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Soennecken Nibs And Dates


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4 replies to this topic

#1 Don Jr

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Posted 06 October 2017 - 21:11

I'm trying to establish a timeline for the dates that Soennecken used these Gold and Steel nibs in their pens.

Soennecken Nibs.jpg


The first one on the left came from a 507 (circa 1938), but I'm curious to find out which year Soennecken first allowed this type of steel nib (crown w/ 3 jewels and "S", all beneath the big "V") - were they an option for their pens as early as 1930?  Certainly they were the standard 1938-1945, but when did this particular style end, and when did the appearance of their steel nibs change over to #3 and #4 from left (crown w/ 3 jewels and "S" beneath "Soennecken", and no big "V")?  Was it 1947 or later?  Does anyone know when that newer style steel nib was phased out?


Regarding the 2 gold nibs pictured:  I believe #2 from left was used 1930-1937, and fairly sure after post-war production picked up again around 1947 until the late 1950's.  Any thoughts?


The first time I've seen the newer style gold nib (#5 / far right - big "S" superimposed over an "O") is around 1960... but I'm wondering how long this style gold nib was used (?).


- Don Jr.

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#2 Christopher Godfrey

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Posted 06 October 2017 - 21:27

Good luck with this enquiry, Don: I shall find it interesting, myself. 


I should also like very much to understand the numeration that Soennecken used to designate the various models and families of their pens, which I find totally baffling, at present.  I have models of both 504 and 507 designation, so that I know the physical size went up, apparently, with the last number (510 was presumably the largest in that particular series).  I have a 1950s 222 (two of them, actually) and would love a 111; but there <was> an earlier 111 from (I think) 1930s -- and it is tiny!  Well, very small, so...perhaps my surmisal, above, was wrong (concerning size and model numbers going up together)? 


What sources have you got to recommend, I wonder?

#3 Don Jr

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Posted 08 October 2017 - 21:47

Hi Christopher,


  I'm most interested in Soennecken's pens from 1930-1945; I've found searching old posts & threads right here on FPN to be extremely helpful, and of course Lambrou's Fountain Pens of the World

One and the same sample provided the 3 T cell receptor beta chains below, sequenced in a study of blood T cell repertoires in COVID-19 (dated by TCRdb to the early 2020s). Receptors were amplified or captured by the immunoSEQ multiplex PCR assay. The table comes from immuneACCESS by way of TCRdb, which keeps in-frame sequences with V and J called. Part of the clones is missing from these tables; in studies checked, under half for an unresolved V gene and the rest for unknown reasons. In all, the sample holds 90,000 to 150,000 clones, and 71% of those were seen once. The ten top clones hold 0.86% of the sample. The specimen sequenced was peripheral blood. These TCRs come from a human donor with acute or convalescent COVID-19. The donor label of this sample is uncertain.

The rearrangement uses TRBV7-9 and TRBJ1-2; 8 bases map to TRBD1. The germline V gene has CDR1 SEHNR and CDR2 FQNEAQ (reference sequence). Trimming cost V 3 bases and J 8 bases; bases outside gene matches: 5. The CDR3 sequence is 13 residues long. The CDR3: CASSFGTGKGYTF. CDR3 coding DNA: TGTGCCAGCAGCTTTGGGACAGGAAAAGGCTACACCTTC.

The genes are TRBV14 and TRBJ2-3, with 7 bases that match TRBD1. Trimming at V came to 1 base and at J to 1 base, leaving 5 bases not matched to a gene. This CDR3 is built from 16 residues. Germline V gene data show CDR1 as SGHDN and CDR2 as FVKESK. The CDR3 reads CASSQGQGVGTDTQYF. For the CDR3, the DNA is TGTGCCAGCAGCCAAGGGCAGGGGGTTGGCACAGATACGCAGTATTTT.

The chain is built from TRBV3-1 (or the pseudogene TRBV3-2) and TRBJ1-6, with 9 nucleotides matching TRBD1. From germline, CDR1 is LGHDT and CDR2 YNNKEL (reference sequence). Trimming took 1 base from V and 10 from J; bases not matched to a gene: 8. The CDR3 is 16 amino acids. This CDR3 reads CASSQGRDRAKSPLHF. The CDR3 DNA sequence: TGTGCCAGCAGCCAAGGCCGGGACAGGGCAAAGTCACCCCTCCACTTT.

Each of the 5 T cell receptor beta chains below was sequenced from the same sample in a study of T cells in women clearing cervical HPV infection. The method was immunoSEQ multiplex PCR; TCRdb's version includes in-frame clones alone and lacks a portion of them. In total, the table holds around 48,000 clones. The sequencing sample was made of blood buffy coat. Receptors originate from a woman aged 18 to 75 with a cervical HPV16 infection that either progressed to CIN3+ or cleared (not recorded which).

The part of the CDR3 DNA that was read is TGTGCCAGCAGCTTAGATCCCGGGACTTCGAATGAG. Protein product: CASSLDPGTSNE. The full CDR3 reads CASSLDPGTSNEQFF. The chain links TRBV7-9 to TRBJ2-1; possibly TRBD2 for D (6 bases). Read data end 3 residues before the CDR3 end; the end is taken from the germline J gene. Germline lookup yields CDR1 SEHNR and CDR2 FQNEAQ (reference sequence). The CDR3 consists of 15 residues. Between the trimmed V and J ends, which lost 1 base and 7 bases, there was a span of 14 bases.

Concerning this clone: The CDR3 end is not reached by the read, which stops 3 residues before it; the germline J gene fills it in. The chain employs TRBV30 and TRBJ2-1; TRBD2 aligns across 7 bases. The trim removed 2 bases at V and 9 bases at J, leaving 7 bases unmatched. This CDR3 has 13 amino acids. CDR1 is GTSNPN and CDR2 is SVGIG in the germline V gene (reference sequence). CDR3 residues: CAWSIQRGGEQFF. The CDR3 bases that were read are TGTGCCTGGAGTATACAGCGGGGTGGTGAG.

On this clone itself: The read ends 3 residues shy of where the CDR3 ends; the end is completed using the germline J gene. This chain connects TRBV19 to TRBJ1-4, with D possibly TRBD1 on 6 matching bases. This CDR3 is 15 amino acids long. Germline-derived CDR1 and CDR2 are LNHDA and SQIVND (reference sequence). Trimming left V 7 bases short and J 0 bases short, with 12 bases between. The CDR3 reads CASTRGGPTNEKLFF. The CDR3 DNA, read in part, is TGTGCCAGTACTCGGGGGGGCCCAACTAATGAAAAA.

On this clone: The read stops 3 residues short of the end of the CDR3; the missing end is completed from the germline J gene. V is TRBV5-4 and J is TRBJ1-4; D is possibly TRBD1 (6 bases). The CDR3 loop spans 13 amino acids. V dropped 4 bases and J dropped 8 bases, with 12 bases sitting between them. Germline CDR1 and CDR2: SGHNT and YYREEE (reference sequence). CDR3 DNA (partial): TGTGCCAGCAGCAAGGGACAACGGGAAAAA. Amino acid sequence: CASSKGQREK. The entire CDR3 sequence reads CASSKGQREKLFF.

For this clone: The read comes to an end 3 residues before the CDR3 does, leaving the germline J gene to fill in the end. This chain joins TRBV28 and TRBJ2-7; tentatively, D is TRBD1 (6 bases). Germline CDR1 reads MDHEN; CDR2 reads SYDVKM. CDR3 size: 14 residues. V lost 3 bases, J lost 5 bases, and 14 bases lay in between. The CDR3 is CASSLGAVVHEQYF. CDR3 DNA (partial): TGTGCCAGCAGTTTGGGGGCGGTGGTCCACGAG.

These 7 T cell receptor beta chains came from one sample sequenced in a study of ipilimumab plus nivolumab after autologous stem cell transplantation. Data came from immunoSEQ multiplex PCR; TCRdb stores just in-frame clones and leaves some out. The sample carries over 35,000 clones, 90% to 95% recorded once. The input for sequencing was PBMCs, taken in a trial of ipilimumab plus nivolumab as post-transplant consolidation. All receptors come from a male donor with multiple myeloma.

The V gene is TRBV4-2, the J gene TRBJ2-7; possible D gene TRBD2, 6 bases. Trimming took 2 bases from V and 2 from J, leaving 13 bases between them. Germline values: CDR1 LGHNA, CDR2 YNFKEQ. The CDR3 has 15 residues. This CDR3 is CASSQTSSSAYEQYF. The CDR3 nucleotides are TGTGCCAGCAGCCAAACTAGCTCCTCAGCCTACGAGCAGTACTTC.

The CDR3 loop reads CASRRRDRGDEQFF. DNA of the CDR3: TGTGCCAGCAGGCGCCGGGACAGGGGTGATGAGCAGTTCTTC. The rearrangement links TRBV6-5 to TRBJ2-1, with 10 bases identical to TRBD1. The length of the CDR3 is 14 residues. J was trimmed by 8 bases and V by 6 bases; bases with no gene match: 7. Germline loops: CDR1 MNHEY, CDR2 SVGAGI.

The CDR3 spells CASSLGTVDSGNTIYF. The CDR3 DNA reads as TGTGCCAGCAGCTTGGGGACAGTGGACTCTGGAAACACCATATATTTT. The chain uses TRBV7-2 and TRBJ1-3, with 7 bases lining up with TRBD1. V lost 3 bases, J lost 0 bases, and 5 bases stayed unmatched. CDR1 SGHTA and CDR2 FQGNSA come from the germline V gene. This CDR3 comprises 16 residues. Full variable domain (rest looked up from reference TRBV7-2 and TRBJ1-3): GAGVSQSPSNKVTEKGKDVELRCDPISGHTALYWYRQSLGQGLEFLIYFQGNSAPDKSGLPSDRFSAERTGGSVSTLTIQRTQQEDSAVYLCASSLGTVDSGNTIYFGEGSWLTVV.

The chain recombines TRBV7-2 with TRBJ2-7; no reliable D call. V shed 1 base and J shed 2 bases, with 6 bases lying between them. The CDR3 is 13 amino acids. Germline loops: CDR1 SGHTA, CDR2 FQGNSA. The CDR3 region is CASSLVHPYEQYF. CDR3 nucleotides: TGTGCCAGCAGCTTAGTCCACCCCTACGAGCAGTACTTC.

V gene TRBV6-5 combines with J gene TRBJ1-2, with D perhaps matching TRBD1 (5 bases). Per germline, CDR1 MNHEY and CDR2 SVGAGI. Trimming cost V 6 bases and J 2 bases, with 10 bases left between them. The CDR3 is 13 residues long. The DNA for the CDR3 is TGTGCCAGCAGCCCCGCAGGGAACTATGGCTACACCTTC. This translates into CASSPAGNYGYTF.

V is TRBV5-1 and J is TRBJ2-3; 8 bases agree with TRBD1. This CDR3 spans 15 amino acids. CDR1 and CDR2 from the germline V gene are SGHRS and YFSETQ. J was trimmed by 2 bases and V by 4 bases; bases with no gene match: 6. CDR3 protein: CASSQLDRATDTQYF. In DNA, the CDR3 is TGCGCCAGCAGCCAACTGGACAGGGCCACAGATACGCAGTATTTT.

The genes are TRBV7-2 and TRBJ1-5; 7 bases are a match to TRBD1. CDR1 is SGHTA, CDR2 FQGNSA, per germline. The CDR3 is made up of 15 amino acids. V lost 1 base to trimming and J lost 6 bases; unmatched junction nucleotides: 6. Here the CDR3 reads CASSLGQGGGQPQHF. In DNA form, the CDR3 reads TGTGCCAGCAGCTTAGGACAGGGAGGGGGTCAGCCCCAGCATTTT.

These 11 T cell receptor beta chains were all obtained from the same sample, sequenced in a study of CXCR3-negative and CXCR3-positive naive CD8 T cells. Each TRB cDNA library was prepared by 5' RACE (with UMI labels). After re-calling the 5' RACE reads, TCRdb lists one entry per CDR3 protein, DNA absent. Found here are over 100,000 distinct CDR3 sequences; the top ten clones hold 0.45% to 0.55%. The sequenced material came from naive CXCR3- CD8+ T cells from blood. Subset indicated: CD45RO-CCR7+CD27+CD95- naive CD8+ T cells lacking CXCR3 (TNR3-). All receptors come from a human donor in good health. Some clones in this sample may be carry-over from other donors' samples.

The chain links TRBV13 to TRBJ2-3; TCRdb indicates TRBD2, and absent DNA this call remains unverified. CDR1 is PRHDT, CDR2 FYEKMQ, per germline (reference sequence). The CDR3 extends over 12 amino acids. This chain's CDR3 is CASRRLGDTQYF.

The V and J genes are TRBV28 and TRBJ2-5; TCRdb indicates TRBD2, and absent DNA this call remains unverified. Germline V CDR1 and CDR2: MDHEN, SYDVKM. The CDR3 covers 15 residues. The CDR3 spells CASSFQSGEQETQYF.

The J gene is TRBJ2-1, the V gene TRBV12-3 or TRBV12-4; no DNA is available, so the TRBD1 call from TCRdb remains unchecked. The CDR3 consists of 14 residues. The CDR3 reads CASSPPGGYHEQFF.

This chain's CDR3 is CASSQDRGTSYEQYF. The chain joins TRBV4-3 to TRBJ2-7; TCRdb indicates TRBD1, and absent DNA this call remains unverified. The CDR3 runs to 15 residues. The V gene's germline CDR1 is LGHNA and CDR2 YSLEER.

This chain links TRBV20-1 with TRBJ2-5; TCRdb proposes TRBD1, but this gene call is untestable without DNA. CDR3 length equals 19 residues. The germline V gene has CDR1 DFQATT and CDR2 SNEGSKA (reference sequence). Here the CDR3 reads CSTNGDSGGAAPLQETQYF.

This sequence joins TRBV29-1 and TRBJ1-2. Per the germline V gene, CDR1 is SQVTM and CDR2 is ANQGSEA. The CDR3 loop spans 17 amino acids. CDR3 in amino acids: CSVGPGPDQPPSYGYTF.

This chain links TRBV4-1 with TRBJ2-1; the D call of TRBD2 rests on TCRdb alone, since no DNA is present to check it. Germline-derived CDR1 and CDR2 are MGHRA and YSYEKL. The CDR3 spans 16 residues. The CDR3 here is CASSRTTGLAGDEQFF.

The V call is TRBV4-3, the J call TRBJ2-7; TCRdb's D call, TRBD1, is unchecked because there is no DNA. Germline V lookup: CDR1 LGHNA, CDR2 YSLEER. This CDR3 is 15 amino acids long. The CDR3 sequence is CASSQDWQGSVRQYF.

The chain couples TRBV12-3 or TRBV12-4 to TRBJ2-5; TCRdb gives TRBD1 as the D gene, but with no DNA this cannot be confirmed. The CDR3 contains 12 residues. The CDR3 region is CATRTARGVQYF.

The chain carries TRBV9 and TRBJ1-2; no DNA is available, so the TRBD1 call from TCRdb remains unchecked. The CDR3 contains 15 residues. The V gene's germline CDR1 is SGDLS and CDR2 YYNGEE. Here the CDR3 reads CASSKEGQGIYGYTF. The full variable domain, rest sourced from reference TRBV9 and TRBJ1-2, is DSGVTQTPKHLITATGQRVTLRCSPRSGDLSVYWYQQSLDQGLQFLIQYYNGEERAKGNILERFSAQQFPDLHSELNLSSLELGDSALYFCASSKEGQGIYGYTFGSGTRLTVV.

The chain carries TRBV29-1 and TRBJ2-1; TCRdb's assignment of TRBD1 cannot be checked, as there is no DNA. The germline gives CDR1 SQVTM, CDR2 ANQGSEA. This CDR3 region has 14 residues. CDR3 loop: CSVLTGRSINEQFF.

There is an English collector (Pavoni) who frequently posts things here on FPN; he has an older "pinned" post in the Montblanc forum comparing Montblanc and Soennecken pens with some wonderful accompanying photos - if you haven't already seen it, I think you'll find it worth your time. 

  Additionally, the Italian pen collector's site has a good overview on Soennecken; here's the link to it:  http://www.fountainpen.it/Soennecken/en. 

#4 Bo Bo Olson

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Posted 19 October 2017 - 17:24

'43...by or after May of '43 it was illegal to make fountain pens in Germany. That was listed in Kaweco info. The directive came out in March of 1943 taking effect in May.

German vintage '50-70 semi-flex stubs and those in oblique give the real thing in On Demand line variation. Modern Oblique is a waste of money for a shadow of line variation. Being too lazy to Hunt for affordable vintage oblique pens, lets you 'hunt' for line variation instead of having it.

www.nibs.com/blog/nibster-writes/nibs-germany & https://www.peter-bo...cts/nib-systems,


The cheapest lessons are from those who learned expensive lessons. Ignorance is best for learning expensive lessons.




#5 praxim


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Posted 05 June 2019 - 06:41

More on this, I have found in documents on on fountainpen.it and in other places about half a dozen designs for nib markings on 14k gold nibs (ignoring Pargo nibs).


On the Rheingold and Präsident, there was a 5-jewel crown in which the two outermost were curved inwards toward the others. Below, sideways, an S, and Soennecken, Bonn. Here and here are examples.


Later, it seems, they simplified this to a 5-jewel crown with simple circles as the jewels and a less complex crown, below which there was only a sideways S, no words. See here on a 111. I have seen this on a 116 and a 309. So it appears to be a post-war thing (except my 116 has a cap with the sun circle as well as rays on the finial -- frankenpen?).


In 1937-38 when the 5xx series was released it came with no crown but the words Soennecken and Bonn on the nib. A poor image of a 510 nib here. I suspect the same design continued after the war while that series was in production.


Next up was a 3-jewel crown which I think was for steel nibs only, like the 416 or 9 or Schulfüllers (an S4 had S4 on the nib).


I have also a fancy S, the last item in the first post here, on a small piston-filler with no type marking but with hard rubber piston knob, no locking mechanism, low-profile cone as the jewel (not cigar shape) with no finial logo. It has a single very thin gold band on the cap. I can not match it with anything I have seen. Tentatively, I call it a 101.


The only Bayard pen I found was marked Bayard, so Soennecken pens presumably stopped their marking at the takeover.




Also tagged with one or more of these keywords: soennecken

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